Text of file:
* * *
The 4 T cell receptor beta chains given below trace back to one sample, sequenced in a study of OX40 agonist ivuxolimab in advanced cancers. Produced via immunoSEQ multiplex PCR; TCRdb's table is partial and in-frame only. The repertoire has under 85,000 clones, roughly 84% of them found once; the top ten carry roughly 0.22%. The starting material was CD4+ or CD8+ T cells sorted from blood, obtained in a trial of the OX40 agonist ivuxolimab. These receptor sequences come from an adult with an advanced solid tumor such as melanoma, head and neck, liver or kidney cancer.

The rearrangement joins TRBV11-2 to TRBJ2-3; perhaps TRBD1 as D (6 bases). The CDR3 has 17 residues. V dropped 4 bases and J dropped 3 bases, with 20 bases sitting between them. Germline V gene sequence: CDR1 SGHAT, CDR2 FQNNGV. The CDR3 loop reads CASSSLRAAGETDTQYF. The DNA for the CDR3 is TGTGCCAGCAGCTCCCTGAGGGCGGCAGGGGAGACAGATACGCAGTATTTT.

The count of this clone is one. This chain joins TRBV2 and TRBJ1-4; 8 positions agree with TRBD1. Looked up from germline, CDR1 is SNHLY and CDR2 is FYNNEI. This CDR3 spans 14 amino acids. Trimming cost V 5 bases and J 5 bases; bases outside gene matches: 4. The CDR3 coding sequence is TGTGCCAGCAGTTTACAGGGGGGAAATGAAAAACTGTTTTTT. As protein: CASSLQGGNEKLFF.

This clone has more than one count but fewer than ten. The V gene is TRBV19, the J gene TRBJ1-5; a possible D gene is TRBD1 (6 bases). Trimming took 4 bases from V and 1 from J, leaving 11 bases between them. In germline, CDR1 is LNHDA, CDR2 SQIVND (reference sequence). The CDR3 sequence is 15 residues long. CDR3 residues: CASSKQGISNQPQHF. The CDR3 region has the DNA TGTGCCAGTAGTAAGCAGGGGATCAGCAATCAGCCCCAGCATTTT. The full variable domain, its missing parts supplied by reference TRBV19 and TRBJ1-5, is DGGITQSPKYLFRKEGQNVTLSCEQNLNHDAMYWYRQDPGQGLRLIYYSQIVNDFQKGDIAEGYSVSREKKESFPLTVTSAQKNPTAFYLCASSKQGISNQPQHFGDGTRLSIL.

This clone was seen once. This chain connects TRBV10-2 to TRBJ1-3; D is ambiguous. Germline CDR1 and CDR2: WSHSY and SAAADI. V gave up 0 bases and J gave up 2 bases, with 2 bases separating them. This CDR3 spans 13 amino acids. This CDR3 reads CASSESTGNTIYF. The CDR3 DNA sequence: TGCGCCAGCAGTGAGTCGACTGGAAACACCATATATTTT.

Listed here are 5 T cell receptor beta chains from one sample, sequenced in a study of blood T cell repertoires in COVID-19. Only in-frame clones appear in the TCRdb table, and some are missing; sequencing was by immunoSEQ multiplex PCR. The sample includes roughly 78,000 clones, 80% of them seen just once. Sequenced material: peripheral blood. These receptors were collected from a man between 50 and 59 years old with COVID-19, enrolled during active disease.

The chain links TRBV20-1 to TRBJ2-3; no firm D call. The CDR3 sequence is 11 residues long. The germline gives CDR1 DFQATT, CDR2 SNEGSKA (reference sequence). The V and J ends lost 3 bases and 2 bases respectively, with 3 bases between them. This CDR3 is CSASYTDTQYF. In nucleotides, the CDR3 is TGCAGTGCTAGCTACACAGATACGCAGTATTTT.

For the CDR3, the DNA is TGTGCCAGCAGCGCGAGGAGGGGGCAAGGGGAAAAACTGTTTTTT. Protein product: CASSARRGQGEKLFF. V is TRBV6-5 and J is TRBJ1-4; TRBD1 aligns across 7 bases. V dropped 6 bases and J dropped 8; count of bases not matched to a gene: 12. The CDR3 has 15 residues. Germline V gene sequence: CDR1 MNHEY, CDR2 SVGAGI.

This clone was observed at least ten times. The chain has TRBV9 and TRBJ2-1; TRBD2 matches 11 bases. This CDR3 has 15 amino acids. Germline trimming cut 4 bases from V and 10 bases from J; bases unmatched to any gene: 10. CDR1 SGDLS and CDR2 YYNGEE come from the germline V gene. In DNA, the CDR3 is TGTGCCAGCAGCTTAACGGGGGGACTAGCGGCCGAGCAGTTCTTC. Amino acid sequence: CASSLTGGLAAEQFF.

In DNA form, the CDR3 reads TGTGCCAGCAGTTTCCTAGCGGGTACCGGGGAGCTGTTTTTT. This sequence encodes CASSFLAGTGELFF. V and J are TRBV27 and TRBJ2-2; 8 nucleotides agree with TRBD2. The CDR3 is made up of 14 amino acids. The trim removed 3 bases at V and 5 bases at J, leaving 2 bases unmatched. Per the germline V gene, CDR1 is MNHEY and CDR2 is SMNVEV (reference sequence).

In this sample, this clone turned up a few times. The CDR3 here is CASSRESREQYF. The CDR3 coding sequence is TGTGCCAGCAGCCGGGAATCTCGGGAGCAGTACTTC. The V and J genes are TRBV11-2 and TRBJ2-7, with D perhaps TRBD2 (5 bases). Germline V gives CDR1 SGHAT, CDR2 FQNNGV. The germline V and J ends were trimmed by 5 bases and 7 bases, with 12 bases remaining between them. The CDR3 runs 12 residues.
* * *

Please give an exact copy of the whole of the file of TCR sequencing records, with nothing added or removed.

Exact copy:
The 4 T cell receptor beta chains given below trace back to one sample, sequenced in a study of OX40 agonist ivuxolimab in advanced cancers. Produced via immunoSEQ multiplex PCR; TCRdb's table is partial and in-frame only. The repertoire has under 85,000 clones, roughly 84% of them found once; the top ten carry roughly 0.22%. The starting material was CD4+ or CD8+ T cells sorted from blood, obtained in a trial of the OX40 agonist ivuxolimab. These receptor sequences come from an adult with an advanced solid tumor such as melanoma, head and neck, liver or kidney cancer.

The rearrangement joins TRBV11-2 to TRBJ2-3; perhaps TRBD1 as D (6 bases). The CDR3 has 17 residues. V dropped 4 bases and J dropped 3 bases, with 20 bases sitting between them. Germline V gene sequence: CDR1 SGHAT, CDR2 FQNNGV. The CDR3 loop reads CASSSLRAAGETDTQYF. The DNA for the CDR3 is TGTGCCAGCAGCTCCCTGAGGGCGGCAGGGGAGACAGATACGCAGTATTTT.

The count of this clone is one. This chain joins TRBV2 and TRBJ1-4; 8 positions agree with TRBD1. Looked up from germline, CDR1 is SNHLY and CDR2 is FYNNEI. This CDR3 spans 14 amino acids. Trimming cost V 5 bases and J 5 bases; bases outside gene matches: 4. The CDR3 coding sequence is TGTGCCAGCAGTTTACAGGGGGGAAATGAAAAACTGTTTTTT. As protein: CASSLQGGNEKLFF.

This clone has more than one count but fewer than ten. The V gene is TRBV19, the J gene TRBJ1-5; a possible D gene is TRBD1 (6 bases). Trimming took 4 bases from V and 1 from J, leaving 11 bases between them. In germline, CDR1 is LNHDA, CDR2 SQIVND (reference sequence). The CDR3 sequence is 15 residues long. CDR3 residues: CASSKQGISNQPQHF. The CDR3 region has the DNA TGTGCCAGTAGTAAGCAGGGGATCAGCAATCAGCCCCAGCATTTT. The full variable domain, its missing parts supplied by reference TRBV19 and TRBJ1-5, is DGGITQSPKYLFRKEGQNVTLSCEQNLNHDAMYWYRQDPGQGLRLIYYSQIVNDFQKGDIAEGYSVSREKKESFPLTVTSAQKNPTAFYLCASSKQGISNQPQHFGDGTRLSIL.

This clone was seen once. This chain connects TRBV10-2 to TRBJ1-3; D is ambiguous. Germline CDR1 and CDR2: WSHSY and SAAADI. V gave up 0 bases and J gave up 2 bases, with 2 bases separating them. This CDR3 spans 13 amino acids. This CDR3 reads CASSESTGNTIYF. The CDR3 DNA sequence: TGCGCCAGCAGTGAGTCGACTGGAAACACCATATATTTT.

Listed here are 5 T cell receptor beta chains from one sample, sequenced in a study of blood T cell repertoires in COVID-19. Only in-frame clones appear in the TCRdb table, and some are missing; sequencing was by immunoSEQ multiplex PCR. The sample includes roughly 78,000 clones, 80% of them seen just once. Sequenced material: peripheral blood. These receptors were collected from a man between 50 and 59 years old with COVID-19, enrolled during active disease.

The chain links TRBV20-1 to TRBJ2-3; no firm D call. The CDR3 sequence is 11 residues long. The germline gives CDR1 DFQATT, CDR2 SNEGSKA (reference sequence). The V and J ends lost 3 bases and 2 bases respectively, with 3 bases between them. This CDR3 is CSASYTDTQYF. In nucleotides, the CDR3 is TGCAGTGCTAGCTACACAGATACGCAGTATTTT.

For the CDR3, the DNA is TGTGCCAGCAGCGCGAGGAGGGGGCAAGGGGAAAAACTGTTTTTT. Protein product: CASSARRGQGEKLFF. V is TRBV6-5 and J is TRBJ1-4; TRBD1 aligns across 7 bases. V dropped 6 bases and J dropped 8; count of bases not matched to a gene: 12. The CDR3 has 15 residues. Germline V gene sequence: CDR1 MNHEY, CDR2 SVGAGI.

This clone was observed at least ten times. The chain has TRBV9 and TRBJ2-1; TRBD2 matches 11 bases. This CDR3 has 15 amino acids. Germline trimming cut 4 bases from V and 10 bases from J; bases unmatched to any gene: 10. CDR1 SGDLS and CDR2 YYNGEE come from the germline V gene. In DNA, the CDR3 is TGTGCCAGCAGCTTAACGGGGGGACTAGCGGCCGAGCAGTTCTTC. Amino acid sequence: CASSLTGGLAAEQFF.

In DNA form, the CDR3 reads TGTGCCAGCAGTTTCCTAGCGGGTACCGGGGAGCTGTTTTTT. This sequence encodes CASSFLAGTGELFF. V and J are TRBV27 and TRBJ2-2; 8 nucleotides agree with TRBD2. The CDR3 is made up of 14 amino acids. The trim removed 3 bases at V and 5 bases at J, leaving 2 bases unmatched. Per the germline V gene, CDR1 is MNHEY and CDR2 is SMNVEV (reference sequence).

In this sample, this clone turned up a few times. The CDR3 here is CASSRESREQYF. The CDR3 coding sequence is TGTGCCAGCAGCCGGGAATCTCGGGAGCAGTACTTC. The V and J genes are TRBV11-2 and TRBJ2-7, with D perhaps TRBD2 (5 bases). Germline V gives CDR1 SGHAT, CDR2 FQNNGV. The germline V and J ends were trimmed by 5 bases and 7 bases, with 12 bases remaining between them. The CDR3 runs 12 residues.